The powers of the mentality can be harnessed, focused and upgraded to support the development of the consciousness in preparation for the spiritual transformation of the consciousness. They can also aid in the active integration of the higher spiritual consciousness when it takes on the transformation of mind, life and body. For the integral Yoga, these powers are not to be abandoned, as was the general case for those who adopted the ascetic view of the Yoga of knowledge, but refined, upgraded, and infused with a higher transformative light of awareness.
The differences between the yogic forms of knowledge and those of the normal human mentality are of degree and intensity. Sri Aurobindo observes: “It separates itself from them by the intensity, largeness and height of its objective and the specialization of its methods to suit its aim; but it not only starts from them, but for a certain part of the way carries them with it and uses them as auxiliaries. Thus it is evident how largely ethical thought and practice,–not so much external as internal conduct,–enter into the preparatory method of Yoga, into its aim at purity.”
Each aspect of mental development, whether it be ethical, philosophical, aesthetic, scientific, addresses some basic principle of the being, and provides support for the later spiritual unfoldment. “Again the whole method of Yoga is psychological; it might almost be termed the consummate practice of a perfect psychological knowledge. The data of philosophy are the supports from which it begins in the realization of God through the principles of his being….” “The aesthetic and emotional mind and aesthetic forms are used by Yoga as a support for concentration even in the Yoga of Knowledge and are, sublimated, the whole means of the Yoga of love and delight, as life and action, sublimated, are the whole means of the Yoga of works. Contemplation of God in Nature, contemplation and service of God in man and in the life of man and of the world in its past, present and future, are equally elements of which the Yoga of Knowledge can make use to complete the realization of God in all things.”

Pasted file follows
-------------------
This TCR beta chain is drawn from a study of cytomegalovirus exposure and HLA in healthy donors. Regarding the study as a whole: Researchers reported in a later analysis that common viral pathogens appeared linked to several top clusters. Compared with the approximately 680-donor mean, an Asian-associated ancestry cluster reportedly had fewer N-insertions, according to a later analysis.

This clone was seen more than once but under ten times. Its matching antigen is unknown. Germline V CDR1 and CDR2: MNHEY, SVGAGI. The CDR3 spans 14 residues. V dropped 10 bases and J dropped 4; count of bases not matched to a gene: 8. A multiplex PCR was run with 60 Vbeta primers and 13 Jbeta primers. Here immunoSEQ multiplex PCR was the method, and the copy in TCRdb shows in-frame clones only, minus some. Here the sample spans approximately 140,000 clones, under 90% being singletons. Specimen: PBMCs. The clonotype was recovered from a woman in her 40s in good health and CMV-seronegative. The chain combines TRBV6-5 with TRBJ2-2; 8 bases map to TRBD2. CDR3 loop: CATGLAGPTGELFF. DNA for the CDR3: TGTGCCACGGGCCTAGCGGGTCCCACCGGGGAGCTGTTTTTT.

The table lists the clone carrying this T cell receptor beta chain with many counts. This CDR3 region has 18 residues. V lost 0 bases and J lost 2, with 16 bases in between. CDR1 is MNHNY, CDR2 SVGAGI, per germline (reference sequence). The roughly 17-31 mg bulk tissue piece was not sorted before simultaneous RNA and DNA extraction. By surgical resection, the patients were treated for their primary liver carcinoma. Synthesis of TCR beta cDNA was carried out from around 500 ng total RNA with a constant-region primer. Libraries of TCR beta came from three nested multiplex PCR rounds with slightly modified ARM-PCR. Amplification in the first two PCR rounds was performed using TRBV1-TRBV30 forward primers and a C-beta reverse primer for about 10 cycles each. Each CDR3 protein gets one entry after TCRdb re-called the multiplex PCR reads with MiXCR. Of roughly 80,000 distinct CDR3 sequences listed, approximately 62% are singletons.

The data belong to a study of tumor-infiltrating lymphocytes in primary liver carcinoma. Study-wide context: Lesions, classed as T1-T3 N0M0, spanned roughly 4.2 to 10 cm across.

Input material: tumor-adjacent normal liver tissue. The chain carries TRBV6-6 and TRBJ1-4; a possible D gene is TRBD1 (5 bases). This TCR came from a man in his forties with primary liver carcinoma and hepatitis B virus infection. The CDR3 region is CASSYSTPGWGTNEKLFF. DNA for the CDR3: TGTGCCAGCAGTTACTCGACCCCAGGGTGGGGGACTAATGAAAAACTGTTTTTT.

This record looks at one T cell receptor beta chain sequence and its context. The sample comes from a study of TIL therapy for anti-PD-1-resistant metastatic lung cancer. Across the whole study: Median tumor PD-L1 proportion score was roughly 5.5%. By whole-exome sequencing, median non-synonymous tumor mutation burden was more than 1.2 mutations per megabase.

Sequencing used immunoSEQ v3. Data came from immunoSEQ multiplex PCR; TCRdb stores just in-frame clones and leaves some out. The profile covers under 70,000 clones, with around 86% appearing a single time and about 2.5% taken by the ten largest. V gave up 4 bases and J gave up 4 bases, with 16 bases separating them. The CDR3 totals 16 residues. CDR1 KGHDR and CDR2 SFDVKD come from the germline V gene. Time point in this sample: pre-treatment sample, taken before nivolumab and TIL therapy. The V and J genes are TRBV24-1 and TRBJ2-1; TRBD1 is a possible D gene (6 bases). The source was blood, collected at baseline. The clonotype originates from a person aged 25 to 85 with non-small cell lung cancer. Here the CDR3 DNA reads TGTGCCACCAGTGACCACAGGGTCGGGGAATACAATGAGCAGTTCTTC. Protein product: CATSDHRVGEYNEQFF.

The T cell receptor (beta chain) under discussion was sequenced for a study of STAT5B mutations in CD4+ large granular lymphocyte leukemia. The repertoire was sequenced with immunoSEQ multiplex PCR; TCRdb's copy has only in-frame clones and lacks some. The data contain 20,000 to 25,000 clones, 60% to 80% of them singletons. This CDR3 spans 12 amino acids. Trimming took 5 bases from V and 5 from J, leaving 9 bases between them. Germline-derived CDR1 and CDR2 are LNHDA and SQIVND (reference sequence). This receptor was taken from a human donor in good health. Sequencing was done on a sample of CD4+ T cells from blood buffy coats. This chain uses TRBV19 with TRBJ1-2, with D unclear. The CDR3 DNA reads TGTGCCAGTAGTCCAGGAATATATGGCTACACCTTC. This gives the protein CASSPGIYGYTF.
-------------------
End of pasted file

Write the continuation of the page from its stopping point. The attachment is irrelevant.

The difference is the aim. In the normal life, the aims are set by various forms of external activities, and we seek comfort, enjoyment, fame, wealth, family, etc. as the goals of our effort. In Yoga, the aim is the complete realization of the Oneness in what we may call “God-consciousness” and the recognition of God, not just in some abstract and distant formless-form, but in the entire manifested universe, and in all names, forms and actions. “The Yogin continues to know and see God in the finite and be a channel of God-consciousness and God-action in the world; therefore the knowledge of the world and the enlarging and uplifting of all that appertains to life comes within his scope. Only, in all he sees God, sees the supreme reality, and his motive of work is to help mankind towards the knowledge of God and the possession of the supreme reality. He sees God through the data of science, God through the conclusions of philosophy, God through the forms of Beauty and the forms of Good, God in all the activities of life, God in the past of the world and its effects, in the present and its tendencies, in the future and its great progression.”
Sri Aurobindo, The Synthesis of Yoga, Part Two: The Yoga of Integral Knowledge, Chapter 25, The Higher and the Lower Knowledge, pp. 495-497